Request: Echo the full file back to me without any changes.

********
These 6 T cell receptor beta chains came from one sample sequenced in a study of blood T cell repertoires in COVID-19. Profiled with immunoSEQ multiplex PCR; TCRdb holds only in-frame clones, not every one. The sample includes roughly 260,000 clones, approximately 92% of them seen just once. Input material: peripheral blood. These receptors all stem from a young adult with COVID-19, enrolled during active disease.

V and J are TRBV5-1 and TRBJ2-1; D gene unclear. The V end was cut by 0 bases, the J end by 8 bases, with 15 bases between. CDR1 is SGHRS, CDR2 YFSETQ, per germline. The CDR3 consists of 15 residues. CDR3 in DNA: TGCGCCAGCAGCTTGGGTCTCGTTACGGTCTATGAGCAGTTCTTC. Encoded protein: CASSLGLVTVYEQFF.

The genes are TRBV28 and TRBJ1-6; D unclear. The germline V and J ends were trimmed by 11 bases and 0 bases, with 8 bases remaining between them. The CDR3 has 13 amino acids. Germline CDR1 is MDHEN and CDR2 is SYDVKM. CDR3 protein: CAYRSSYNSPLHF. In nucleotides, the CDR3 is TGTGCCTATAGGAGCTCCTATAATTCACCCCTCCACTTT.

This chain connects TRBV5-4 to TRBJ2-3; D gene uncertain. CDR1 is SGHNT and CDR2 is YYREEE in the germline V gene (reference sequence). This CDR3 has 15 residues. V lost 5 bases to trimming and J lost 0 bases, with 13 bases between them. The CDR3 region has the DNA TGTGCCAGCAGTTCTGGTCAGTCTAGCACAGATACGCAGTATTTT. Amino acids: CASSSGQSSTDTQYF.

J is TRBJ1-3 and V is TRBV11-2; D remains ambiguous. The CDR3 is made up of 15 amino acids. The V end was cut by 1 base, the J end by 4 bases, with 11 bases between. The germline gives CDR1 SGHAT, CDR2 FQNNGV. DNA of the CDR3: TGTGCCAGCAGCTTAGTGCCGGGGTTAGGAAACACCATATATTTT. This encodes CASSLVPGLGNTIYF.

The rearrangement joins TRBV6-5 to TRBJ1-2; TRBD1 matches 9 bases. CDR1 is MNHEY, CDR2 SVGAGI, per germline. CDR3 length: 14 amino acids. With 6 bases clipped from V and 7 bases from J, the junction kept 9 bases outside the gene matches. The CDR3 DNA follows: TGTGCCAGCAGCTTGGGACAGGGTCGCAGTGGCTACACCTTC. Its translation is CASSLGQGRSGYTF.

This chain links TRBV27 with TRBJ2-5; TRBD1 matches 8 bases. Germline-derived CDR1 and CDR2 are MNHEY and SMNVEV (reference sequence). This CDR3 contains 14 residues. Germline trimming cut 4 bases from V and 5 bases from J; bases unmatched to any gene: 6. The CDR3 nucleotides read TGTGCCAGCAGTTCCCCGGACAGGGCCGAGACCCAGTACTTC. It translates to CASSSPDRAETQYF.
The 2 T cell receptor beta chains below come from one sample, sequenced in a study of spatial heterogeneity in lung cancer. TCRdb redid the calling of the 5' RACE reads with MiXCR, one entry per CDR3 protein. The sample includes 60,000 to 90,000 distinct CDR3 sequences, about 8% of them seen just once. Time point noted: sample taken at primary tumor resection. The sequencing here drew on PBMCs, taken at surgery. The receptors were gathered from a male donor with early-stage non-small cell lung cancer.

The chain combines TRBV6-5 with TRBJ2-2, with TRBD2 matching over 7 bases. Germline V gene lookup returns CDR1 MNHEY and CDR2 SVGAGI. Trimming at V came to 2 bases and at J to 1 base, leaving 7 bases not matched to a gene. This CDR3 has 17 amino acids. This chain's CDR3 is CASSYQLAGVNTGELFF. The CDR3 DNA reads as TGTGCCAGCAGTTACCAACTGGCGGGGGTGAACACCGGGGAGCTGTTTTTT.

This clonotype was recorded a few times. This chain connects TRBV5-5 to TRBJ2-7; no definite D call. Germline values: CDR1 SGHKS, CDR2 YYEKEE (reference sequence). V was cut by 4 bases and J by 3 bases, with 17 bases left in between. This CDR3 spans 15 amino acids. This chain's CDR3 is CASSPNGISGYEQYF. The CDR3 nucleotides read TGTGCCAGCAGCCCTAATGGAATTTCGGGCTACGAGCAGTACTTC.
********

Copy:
These 6 T cell receptor beta chains came from one sample sequenced in a study of blood T cell repertoires in COVID-19. Profiled with immunoSEQ multiplex PCR; TCRdb holds only in-frame clones, not every one. The sample includes roughly 260,000 clones, approximately 92% of them seen just once. Input material: peripheral blood. These receptors all stem from a young adult with COVID-19, enrolled during active disease.

V and J are TRBV5-1 and TRBJ2-1; D gene unclear. The V end was cut by 0 bases, the J end by 8 bases, with 15 bases between. CDR1 is SGHRS, CDR2 YFSETQ, per germline. The CDR3 consists of 15 residues. CDR3 in DNA: TGCGCCAGCAGCTTGGGTCTCGTTACGGTCTATGAGCAGTTCTTC. Encoded protein: CASSLGLVTVYEQFF.

The genes are TRBV28 and TRBJ1-6; D unclear. The germline V and J ends were trimmed by 11 bases and 0 bases, with 8 bases remaining between them. The CDR3 has 13 amino acids. Germline CDR1 is MDHEN and CDR2 is SYDVKM. CDR3 protein: CAYRSSYNSPLHF. In nucleotides, the CDR3 is TGTGCCTATAGGAGCTCCTATAATTCACCCCTCCACTTT.

This chain connects TRBV5-4 to TRBJ2-3; D gene uncertain. CDR1 is SGHNT and CDR2 is YYREEE in the germline V gene (reference sequence). This CDR3 has 15 residues. V lost 5 bases to trimming and J lost 0 bases, with 13 bases between them. The CDR3 region has the DNA TGTGCCAGCAGTTCTGGTCAGTCTAGCACAGATACGCAGTATTTT. Amino acids: CASSSGQSSTDTQYF.

J is TRBJ1-3 and V is TRBV11-2; D remains ambiguous. The CDR3 is made up of 15 amino acids. The V end was cut by 1 base, the J end by 4 bases, with 11 bases between. The germline gives CDR1 SGHAT, CDR2 FQNNGV. DNA of the CDR3: TGTGCCAGCAGCTTAGTGCCGGGGTTAGGAAACACCATATATTTT. This encodes CASSLVPGLGNTIYF.

The rearrangement joins TRBV6-5 to TRBJ1-2; TRBD1 matches 9 bases. CDR1 is MNHEY, CDR2 SVGAGI, per germline. CDR3 length: 14 amino acids. With 6 bases clipped from V and 7 bases from J, the junction kept 9 bases outside the gene matches. The CDR3 DNA follows: TGTGCCAGCAGCTTGGGACAGGGTCGCAGTGGCTACACCTTC. Its translation is CASSLGQGRSGYTF.

This chain links TRBV27 with TRBJ2-5; TRBD1 matches 8 bases. Germline-derived CDR1 and CDR2 are MNHEY and SMNVEV (reference sequence). This CDR3 contains 14 residues. Germline trimming cut 4 bases from V and 5 bases from J; bases unmatched to any gene: 6. The CDR3 nucleotides read TGTGCCAGCAGTTCCCCGGACAGGGCCGAGACCCAGTACTTC. It translates to CASSSPDRAETQYF.
The 2 T cell receptor beta chains below come from one sample, sequenced in a study of spatial heterogeneity in lung cancer. TCRdb redid the calling of the 5' RACE reads with MiXCR, one entry per CDR3 protein. The sample includes 60,000 to 90,000 distinct CDR3 sequences, about 8% of them seen just once. Time point noted: sample taken at primary tumor resection. The sequencing here drew on PBMCs, taken at surgery. The receptors were gathered from a male donor with early-stage non-small cell lung cancer.

The chain combines TRBV6-5 with TRBJ2-2, with TRBD2 matching over 7 bases. Germline V gene lookup returns CDR1 MNHEY and CDR2 SVGAGI. Trimming at V came to 2 bases and at J to 1 base, leaving 7 bases not matched to a gene. This CDR3 has 17 amino acids. This chain's CDR3 is CASSYQLAGVNTGELFF. The CDR3 DNA reads as TGTGCCAGCAGTTACCAACTGGCGGGGGTGAACACCGGGGAGCTGTTTTTT.

This clonotype was recorded a few times. This chain connects TRBV5-5 to TRBJ2-7; no definite D call. Germline values: CDR1 SGHKS, CDR2 YYEKEE (reference sequence). V was cut by 4 bases and J by 3 bases, with 17 bases left in between. This CDR3 spans 15 amino acids. This chain's CDR3 is CASSPNGISGYEQYF. The CDR3 nucleotides read TGTGCCAGCAGCCCTAATGGAATTTCGGGCTACGAGCAGTACTTC.